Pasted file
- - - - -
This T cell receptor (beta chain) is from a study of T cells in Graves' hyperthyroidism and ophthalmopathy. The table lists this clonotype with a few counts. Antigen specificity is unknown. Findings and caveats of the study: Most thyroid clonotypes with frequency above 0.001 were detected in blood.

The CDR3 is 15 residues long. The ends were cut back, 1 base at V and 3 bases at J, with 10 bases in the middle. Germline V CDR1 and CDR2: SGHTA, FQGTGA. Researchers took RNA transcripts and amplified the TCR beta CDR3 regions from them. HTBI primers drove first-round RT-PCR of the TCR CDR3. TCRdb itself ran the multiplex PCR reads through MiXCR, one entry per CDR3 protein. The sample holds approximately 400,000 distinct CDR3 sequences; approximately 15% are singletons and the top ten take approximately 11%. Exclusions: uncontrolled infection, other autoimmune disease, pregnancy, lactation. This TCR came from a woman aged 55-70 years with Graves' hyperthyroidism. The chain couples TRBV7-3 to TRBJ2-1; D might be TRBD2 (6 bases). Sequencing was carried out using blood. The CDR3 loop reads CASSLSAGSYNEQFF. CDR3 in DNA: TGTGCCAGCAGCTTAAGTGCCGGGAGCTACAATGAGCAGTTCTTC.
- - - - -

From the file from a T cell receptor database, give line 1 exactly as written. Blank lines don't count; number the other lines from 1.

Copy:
This T cell receptor (beta chain) is from a study of T cells in Graves' hyperthyroidism and ophthalmopathy. The table lists this clonotype with a few counts. Antigen specificity is unknown. Findings and caveats of the study: Most thyroid clonotypes with frequency above 0.001 were detected in blood.